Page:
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Concern for vulnerable children and overstretched parents as schools close

19 March 2020

istock

TODAY, Friday, is the last day at school for the foreseeable future for hundreds of thousands of pupils and their teachers in England, Scotland, and Wales, as classes are suspended in the face of spreading coronavirus infection. In Northern Ireland schools will shut from Monday.

For the children of key workers in the community, and those with special needs, however, lessons will continue under the guidance of volunteer teachers. Late on Thursday evening, the Cabinet Office released a full list of what constitutes a key worker shortly. It includes NHS and social care workers, those involved in food production and distribution, school staff, and those working in utilities, communications and financial services.

Workers in “key public services” include “those essential to the running of the justice system, religious staff, charities and workers delivering key frontline services, those responsible for the management of the deceased, and journalists and broadcasters who are providing public service broadcasting.”

The Bishop of Manchester, Dr David Walker, tweeted on Friday morning: “Many of us clergy and staff will not need to avail ourselves of key worker status to keep our children in school. Please use it only where necessary. But being recognised as key workers at this moment will help sustain energy and morale.”

How long the shut-down will last is unknown. The Government has simply said that it will be “until further notice”. It hopes the move will apply “further downward pressure” on the upward curve of cases of the virus.

Many schools have planned ahead for the shutdown, and moved to online learning or sent children home with learning packs. Others have already shut because of the number of teachers self-isolating.

Parents are facing the prospect of overseeing their children’s daytime education for several weeks, if not months.

Geoff Barton, general secretary of the Association of School and College Leaders (ASCL), said in a letter to members: “These are early days. Most important, I would suggest, would be to try to establish a link with your parents and students, such as a twice-weekly email newsletter in which you explain what’s happening, suggest activities for pupils, build a sense that your school or college remains committed to helping children to remain engaged in learning. A group of edtech experts have begun to co-ordinate resources.”

The BBC and several charities and education firms are offering online resources. The National Literacy Trust has launched an online zone for parents looking for ideas and activities. Home-learning provider Exemplar Education has written to schools offering free access to its online maths tuition programme; and the youth music-development charity NYMAZ is putting together a package of support for online lessons and events.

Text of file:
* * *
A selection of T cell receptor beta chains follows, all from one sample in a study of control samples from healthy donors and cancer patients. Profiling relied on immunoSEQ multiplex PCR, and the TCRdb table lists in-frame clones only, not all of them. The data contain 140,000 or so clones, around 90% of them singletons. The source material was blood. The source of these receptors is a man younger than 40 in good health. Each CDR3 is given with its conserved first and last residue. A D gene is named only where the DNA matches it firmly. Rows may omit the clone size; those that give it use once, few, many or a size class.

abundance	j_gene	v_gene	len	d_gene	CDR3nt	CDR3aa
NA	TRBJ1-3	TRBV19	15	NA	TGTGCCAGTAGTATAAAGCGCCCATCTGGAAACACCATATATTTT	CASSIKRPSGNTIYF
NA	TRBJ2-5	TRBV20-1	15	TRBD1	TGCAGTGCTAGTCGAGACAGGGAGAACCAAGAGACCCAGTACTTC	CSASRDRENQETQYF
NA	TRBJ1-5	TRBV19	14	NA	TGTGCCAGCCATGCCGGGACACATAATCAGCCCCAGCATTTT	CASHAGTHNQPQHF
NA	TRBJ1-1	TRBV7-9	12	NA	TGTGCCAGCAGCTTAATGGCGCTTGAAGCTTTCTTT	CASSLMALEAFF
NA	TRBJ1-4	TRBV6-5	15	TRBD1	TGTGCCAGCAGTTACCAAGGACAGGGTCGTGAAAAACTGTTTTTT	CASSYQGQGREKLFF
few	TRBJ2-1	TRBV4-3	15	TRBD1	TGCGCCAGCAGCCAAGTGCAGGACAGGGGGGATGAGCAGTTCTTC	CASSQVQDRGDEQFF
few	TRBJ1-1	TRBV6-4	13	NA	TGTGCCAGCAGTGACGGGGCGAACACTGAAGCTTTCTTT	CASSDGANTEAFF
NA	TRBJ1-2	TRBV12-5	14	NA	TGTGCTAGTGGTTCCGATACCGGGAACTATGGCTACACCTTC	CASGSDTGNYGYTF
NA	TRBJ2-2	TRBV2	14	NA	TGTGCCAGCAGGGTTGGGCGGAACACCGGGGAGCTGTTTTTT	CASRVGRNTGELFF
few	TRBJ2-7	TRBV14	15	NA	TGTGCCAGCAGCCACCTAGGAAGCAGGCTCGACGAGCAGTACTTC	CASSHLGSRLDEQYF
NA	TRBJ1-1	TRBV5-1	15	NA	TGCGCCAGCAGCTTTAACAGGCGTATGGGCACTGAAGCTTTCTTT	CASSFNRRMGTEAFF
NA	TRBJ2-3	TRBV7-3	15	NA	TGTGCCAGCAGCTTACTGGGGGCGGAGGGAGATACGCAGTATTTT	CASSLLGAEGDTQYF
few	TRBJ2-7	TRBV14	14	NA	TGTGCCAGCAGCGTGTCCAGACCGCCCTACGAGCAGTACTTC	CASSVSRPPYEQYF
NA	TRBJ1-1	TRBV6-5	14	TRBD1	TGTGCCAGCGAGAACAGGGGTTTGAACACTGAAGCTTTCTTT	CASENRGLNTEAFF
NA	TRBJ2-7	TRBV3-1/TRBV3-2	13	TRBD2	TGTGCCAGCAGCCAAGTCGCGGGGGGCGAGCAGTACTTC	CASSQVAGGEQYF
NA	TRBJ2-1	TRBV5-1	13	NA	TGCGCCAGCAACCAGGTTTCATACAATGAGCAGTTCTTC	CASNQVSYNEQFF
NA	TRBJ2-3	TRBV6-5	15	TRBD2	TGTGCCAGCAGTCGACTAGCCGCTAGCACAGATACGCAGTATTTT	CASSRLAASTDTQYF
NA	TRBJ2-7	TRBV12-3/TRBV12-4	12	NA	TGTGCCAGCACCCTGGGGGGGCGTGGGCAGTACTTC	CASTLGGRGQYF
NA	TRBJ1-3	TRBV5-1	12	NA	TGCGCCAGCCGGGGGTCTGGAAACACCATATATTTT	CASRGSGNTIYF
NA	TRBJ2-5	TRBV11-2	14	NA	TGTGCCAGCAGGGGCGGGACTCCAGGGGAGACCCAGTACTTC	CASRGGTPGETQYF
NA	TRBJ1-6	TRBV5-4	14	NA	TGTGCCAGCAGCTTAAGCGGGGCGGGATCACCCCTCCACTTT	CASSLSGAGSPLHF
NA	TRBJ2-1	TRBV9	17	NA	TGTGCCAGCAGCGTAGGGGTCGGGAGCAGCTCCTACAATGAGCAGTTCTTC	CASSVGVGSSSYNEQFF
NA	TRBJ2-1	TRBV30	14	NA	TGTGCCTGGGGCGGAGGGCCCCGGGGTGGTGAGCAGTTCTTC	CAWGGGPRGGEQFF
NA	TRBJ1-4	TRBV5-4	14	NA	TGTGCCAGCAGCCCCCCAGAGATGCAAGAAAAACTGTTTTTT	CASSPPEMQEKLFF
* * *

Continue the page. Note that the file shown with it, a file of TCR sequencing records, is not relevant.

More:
The Scout Association is offering ideas for 100 free indoor activities, games, and craft activities online. Bear Grylls, the Chief Scout, said he hopes it will help them channel their energy “in a positive way”. The collection, dubbed The Great Indoors, will be supported by “how-to” sessions on Facebook Live with Scout ambassadors, including Steve Backshall and Helen Glover.

The Great Indoors activities collection is available here.

In England and Wales, A level and GCSE exams, due to be taken in May and June, have been cancelled. Information about exams in Scotland is due soon. The Education Secretary, Gavin Williamson, has said that the Government will work with schools, colleges, and the exams regulator Ofqual “to ensure children get the qualifications they need”.

Pupils who cannot sit exams will be given grades based on teacher assessment and evidence of internal assessment, such as mock exams, which would be checked by exam boards. Mr Williamson hoped the results would be available by August. Quite how that will affect students hoping to go to university, has not yet been clarified.

The British Psychological Society’s Division of Educational and Child Psychology (DECP) has published a series of tips for schools and parents. It says that children can sometimes believe they are responsible for events beyond their control, and suggests that parents and carers reassure them that it is the job of adults to keep them safe.

The advice also says that children should be helped to maintain their friendships through calls, online communication and letters, and that a routine and structure can help youngsters feel secure in uncertain times. It warns: “Don’t put too much pressure on doing academic work. Parents and carers aren’t teachers, and it is important to also spend time building relationships, enjoying shared activities and reassuring children.”